Where is your place at the dinner table? Seating arrangements can define a person's place in the family. During the time of Jesus, there was a pecking order, not only for family meals, but for guests at banquets.
Banquets were given not only to celebrate an event or holiday. These meals gathered the social and political supporters of a patron. The patron would use the banquet to cement relations with his clients. He would also define the place of each client based upon his seat. The closer the client sat to the patron, the more important the client became in the eyes of his patron.
Jesus addressed issue of seating arrangements with two messages, one for the guest, one for the host. To the guest, Jesus warned against overreaching. Don't jockey for a higher position. In fact, sit below one's rightful position, so the patron-host can honor the humble guest by giving him a higher place. So, Jesus preached humility as a means to glory.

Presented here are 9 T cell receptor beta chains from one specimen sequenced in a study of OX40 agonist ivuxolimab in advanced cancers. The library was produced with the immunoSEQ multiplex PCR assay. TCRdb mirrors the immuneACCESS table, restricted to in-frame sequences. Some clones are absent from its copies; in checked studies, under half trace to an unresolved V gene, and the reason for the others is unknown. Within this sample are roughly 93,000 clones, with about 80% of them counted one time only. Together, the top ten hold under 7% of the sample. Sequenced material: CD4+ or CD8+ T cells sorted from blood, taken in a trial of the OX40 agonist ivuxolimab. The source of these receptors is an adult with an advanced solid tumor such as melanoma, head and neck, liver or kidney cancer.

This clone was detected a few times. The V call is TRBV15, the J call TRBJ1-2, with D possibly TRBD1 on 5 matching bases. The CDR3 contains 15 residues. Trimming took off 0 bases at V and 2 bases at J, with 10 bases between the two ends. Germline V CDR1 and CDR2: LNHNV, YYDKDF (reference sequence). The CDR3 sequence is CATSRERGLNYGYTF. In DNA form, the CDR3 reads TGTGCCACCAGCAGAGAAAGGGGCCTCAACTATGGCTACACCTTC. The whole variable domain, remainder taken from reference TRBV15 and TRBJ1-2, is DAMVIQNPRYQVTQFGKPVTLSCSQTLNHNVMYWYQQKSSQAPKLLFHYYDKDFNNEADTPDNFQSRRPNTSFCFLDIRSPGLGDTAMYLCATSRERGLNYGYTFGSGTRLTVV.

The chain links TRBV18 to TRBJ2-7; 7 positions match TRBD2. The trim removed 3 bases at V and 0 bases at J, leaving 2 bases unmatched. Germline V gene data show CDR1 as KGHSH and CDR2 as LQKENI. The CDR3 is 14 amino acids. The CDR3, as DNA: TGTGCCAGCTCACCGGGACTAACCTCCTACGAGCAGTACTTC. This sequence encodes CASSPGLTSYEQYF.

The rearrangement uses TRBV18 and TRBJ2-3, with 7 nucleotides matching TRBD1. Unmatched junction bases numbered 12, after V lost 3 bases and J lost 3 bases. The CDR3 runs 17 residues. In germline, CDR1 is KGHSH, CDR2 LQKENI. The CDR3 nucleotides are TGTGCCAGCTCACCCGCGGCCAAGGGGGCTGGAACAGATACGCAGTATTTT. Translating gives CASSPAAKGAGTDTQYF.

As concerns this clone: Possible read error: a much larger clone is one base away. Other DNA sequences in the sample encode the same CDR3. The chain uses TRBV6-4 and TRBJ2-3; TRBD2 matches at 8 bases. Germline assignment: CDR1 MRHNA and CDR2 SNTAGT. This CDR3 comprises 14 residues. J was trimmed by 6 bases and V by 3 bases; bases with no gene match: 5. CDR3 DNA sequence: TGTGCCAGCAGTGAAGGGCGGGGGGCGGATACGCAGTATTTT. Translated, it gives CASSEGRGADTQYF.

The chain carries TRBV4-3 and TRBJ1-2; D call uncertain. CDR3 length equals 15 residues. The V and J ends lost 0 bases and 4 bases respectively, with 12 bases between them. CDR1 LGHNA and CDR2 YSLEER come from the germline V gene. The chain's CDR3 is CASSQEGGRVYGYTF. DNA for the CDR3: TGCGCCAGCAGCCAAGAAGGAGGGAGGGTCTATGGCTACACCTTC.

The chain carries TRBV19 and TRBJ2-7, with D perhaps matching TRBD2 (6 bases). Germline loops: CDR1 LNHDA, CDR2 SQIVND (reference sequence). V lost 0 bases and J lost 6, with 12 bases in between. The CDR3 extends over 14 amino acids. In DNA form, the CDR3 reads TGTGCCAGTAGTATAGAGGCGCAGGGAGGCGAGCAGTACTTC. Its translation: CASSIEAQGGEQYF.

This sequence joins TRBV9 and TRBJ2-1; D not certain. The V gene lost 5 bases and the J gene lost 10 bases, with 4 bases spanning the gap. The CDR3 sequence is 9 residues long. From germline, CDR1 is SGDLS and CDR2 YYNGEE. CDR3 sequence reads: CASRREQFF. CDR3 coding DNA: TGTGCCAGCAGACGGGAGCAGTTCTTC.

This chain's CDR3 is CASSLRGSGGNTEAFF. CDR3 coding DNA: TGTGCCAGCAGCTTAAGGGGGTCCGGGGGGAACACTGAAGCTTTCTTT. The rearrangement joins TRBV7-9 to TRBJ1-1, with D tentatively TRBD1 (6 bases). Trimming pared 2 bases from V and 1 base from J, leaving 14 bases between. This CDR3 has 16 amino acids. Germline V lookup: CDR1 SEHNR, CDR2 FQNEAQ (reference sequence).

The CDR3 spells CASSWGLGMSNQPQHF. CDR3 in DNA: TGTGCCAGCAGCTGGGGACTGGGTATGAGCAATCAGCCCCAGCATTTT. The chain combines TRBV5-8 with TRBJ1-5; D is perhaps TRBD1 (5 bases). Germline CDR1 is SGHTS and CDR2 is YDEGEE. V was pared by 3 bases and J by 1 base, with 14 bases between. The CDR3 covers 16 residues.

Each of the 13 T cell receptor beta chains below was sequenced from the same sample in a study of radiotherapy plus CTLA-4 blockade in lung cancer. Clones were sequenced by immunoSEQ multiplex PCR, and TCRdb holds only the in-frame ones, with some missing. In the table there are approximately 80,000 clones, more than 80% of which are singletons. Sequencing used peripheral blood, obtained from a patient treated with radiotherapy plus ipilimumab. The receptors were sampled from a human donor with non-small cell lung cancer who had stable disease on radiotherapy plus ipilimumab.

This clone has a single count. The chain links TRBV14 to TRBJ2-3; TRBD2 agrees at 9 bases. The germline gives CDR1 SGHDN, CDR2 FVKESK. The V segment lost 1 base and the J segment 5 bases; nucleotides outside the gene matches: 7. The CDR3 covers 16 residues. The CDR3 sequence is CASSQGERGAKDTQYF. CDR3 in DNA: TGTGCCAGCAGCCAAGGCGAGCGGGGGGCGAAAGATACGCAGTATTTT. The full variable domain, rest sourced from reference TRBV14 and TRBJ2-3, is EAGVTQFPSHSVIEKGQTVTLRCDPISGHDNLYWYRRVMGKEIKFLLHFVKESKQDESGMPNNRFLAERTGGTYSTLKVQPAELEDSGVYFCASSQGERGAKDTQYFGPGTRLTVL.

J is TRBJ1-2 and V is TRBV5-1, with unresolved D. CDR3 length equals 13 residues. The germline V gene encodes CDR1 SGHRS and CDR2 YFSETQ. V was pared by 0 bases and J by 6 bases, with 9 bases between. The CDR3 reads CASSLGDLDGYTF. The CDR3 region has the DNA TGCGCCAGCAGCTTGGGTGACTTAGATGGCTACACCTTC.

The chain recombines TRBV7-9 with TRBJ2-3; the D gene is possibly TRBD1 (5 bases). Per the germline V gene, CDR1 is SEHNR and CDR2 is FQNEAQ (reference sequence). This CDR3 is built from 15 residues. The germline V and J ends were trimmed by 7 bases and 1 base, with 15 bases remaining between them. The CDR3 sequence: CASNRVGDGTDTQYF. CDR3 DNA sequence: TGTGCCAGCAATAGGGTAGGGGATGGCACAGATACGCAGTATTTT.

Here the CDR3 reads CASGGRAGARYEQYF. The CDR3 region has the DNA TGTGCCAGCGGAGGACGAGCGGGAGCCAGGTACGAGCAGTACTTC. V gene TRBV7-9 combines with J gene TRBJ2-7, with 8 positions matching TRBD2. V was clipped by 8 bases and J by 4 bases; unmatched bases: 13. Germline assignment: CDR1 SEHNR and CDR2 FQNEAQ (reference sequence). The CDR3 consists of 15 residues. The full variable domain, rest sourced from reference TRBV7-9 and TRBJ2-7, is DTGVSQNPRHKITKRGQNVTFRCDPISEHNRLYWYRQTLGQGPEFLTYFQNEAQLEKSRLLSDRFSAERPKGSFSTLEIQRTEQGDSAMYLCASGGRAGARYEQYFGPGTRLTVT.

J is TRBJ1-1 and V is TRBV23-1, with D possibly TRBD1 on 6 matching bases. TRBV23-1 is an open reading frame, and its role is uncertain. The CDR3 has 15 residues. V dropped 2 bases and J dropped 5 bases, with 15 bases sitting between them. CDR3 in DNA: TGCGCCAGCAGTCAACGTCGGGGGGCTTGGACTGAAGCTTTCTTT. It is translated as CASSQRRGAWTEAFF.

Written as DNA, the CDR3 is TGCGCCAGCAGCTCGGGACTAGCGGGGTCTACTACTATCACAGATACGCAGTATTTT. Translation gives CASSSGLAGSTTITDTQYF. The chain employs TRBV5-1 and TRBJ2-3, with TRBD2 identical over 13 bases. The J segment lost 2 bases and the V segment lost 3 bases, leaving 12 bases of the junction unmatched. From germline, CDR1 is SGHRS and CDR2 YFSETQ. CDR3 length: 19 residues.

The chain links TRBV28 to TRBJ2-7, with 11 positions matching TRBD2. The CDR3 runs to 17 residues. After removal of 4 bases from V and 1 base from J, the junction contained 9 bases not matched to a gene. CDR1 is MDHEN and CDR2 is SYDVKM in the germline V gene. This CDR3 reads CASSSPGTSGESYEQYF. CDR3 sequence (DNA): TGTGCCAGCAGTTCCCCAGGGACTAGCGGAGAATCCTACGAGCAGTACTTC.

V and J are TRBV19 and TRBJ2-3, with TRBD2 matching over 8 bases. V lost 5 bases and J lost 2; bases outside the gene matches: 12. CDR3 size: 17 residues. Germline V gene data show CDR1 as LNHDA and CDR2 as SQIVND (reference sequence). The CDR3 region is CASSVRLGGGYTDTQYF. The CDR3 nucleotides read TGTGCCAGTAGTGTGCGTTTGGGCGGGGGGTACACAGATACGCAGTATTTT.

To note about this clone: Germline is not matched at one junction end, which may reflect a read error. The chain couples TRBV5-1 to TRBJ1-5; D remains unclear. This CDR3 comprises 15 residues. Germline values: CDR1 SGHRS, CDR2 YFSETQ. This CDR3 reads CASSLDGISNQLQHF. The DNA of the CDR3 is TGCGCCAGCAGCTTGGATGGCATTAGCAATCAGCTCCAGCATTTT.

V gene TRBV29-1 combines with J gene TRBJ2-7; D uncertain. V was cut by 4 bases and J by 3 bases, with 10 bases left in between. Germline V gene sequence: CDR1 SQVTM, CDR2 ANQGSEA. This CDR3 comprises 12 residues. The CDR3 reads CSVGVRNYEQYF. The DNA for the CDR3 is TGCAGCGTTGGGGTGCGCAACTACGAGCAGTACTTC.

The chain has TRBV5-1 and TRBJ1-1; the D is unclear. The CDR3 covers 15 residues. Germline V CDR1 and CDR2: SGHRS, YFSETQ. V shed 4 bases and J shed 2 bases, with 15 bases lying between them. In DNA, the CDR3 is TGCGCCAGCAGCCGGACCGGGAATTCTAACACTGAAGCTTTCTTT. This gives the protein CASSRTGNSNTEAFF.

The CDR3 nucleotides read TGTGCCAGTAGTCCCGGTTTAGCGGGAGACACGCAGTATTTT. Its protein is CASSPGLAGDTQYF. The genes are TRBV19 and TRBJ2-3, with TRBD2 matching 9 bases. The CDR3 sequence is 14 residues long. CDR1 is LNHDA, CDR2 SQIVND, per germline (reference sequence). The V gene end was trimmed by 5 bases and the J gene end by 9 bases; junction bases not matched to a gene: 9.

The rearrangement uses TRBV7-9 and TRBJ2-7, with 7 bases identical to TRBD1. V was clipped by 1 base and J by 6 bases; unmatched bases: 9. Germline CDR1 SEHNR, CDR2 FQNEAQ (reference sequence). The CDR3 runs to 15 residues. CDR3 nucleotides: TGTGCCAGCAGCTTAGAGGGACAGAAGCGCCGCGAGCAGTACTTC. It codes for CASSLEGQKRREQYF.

To the host, Jesus advised a different kind of banquet. Instead of using a feast to network, arm-twist, or entreat your guests for favors and pay-backs, throw a party that mirrored God's Kingdom. Feed and serve the poor, the sick, and the stranger. They can't repay the debt. But God can.
Stress both points in Luke's gospel with a "Kingdom Dinner." First, instead of setting at your regular places, draw places at random. But, make sure to honor the person who sits at the head of the table. Second, plan a simple meal. But, set an extravagant table with food you intend to share with the poor. Use the honored place at the table and lavish table to share Luke 14:7-14 and to stress God's table in his Kingdom.